Corn Syrup is the devil. Diet colas actually make you fat. Soda is the cause of childhood obesity. Blah blah blah. In the worlds of online branding, social media marketing and online advertising, ignorance is bliss when it comes to promoting America’s favorite fizzy beverages. Sure, they’ve taken some major PR hits in the past decade. But if you were to glance at soda companies’ online presence, you’d think everything was hunky dory. The publicity and promotional value of online marketing is not lost on the likes of Coke and Pepsi, and therefore every avenue has to been put into play in hopes of turning the carbonated tide of public opinion.
Pepsi has received kudos for its overhaul of Mountain Dew. Mountain Dew (or White Trash Red Bull, as it is called in certain circles) went right to social media marketing to give its trailer park image a boost. The company had big success with its “DEWmocracy” promotion, which allowed online visitors to vote for their favorite new flavor. So popular was the promotion that the company once again let the public decide on a new flavor, and the numbers this time around are even more impressive. According to an interview with Mountain Dew marketing guru Brett O’Brien in Adweek, the company has seen an increase of nearly 800,000 Facebook fans since June 2009. Consumers voted online, via text message and on social media sites. The winner? MTN Dew White Out, a clear version of the neon green, highly-caffeinated soda. Pepsi deserves a pat on the back for taking Mountain Dew out of the gutter and back on the minds of young soda drinkers.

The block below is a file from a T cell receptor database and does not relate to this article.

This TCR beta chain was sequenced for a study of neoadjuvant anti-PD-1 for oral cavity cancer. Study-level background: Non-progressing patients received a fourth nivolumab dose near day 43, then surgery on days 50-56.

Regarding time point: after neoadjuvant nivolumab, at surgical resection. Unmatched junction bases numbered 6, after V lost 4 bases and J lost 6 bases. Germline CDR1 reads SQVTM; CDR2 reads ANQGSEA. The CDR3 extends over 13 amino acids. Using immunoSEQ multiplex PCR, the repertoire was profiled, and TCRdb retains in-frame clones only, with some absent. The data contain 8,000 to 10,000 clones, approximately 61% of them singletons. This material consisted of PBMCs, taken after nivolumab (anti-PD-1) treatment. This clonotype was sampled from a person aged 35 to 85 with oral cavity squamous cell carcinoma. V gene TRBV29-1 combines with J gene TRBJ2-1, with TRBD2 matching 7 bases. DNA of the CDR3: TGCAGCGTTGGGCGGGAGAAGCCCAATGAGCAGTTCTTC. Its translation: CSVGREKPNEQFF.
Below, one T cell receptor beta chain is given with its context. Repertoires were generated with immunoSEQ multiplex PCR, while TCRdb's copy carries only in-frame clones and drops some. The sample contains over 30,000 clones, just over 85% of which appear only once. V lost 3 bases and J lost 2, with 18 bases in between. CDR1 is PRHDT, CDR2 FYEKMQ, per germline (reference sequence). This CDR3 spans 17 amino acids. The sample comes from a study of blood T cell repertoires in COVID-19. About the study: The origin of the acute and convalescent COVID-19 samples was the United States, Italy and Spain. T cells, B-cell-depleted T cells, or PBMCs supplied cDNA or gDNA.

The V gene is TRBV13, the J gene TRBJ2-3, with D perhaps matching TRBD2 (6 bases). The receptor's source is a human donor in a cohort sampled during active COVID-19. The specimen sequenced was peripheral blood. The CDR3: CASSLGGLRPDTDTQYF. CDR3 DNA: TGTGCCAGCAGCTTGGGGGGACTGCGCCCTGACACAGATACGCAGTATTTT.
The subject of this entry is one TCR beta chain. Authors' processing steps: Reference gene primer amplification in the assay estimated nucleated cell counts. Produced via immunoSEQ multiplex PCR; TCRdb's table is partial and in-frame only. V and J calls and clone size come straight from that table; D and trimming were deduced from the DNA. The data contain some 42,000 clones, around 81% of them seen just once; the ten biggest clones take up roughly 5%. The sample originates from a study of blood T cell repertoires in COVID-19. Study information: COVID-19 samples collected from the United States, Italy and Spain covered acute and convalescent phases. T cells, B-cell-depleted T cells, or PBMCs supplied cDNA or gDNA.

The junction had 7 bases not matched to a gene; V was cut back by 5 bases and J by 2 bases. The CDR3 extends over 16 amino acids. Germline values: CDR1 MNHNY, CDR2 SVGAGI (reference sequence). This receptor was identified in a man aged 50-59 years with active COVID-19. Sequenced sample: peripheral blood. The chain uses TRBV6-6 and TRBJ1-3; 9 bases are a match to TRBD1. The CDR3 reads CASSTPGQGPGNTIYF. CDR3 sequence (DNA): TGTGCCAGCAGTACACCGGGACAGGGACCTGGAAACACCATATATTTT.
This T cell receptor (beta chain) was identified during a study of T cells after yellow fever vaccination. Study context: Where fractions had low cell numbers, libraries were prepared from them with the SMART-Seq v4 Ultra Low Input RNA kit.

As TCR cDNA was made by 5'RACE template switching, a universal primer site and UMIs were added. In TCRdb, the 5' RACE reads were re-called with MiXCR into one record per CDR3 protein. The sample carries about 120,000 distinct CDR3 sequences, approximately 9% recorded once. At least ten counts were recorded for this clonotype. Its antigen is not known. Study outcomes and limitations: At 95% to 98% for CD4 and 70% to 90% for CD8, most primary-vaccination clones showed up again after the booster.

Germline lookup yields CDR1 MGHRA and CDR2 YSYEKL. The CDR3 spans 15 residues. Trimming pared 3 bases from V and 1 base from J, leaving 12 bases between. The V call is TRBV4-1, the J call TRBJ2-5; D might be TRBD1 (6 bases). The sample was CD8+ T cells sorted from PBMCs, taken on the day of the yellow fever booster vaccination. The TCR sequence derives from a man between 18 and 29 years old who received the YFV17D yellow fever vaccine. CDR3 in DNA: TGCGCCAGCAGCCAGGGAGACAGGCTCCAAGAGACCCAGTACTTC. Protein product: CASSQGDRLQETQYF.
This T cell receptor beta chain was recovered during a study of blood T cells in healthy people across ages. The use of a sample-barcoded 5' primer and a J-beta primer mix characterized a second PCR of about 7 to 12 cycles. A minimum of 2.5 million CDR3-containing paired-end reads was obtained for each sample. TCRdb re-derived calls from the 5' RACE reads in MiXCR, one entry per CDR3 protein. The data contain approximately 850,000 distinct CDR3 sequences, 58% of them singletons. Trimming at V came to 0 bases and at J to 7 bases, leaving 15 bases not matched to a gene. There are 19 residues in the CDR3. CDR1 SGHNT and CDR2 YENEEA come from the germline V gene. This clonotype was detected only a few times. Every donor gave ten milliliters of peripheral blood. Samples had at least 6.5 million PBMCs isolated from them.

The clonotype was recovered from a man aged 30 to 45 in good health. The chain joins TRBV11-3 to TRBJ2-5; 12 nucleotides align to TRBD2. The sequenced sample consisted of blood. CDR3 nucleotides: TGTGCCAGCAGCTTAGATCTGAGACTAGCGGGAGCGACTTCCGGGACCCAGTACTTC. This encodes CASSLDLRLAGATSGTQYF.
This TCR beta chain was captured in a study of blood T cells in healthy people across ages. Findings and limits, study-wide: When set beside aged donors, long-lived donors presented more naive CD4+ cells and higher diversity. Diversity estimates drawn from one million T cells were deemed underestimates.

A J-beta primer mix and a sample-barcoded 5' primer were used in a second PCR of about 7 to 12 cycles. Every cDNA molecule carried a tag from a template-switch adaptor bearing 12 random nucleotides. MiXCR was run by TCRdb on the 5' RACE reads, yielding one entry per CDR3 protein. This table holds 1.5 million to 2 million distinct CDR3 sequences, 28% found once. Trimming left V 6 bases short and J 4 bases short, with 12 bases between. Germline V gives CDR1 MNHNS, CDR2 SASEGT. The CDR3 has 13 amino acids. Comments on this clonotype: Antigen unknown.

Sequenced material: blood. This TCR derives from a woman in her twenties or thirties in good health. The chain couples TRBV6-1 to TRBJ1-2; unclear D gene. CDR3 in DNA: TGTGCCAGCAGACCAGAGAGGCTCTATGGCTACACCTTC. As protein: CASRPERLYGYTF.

Maybe they could help out the folks at Diet Coke. If there ever were a beverage that suffered a groin kick it would be Diet Coke. DC, the ’90s drink for models trying to get off cocaine, has been in a slump thanks in large part to bad press and a stagnant image problem. Sadly, despite Coca-Cola’s best efforts, the brand seems stuck in an era gone by. The website tries to imitate a health-conscious sort of lifestyle magazine with recipes and a video series aimed at the US Magazine crowd. It’s a clunky, slow-moving website with a flatter taste than a Fresca left out in the sun. Facebook and Twitter are in play, but again, they aren’t really being fully explored so it’s hard to say how effective they are.
Still, it appears that all soda companies are doing something right. Time magazine reported last week that sales are up 2.5% for the first time in five years. But let’s hear from you, Popheads. Spill you favorite guilty pleasure soda or gripe about bad beverage ideas in the comments section below!
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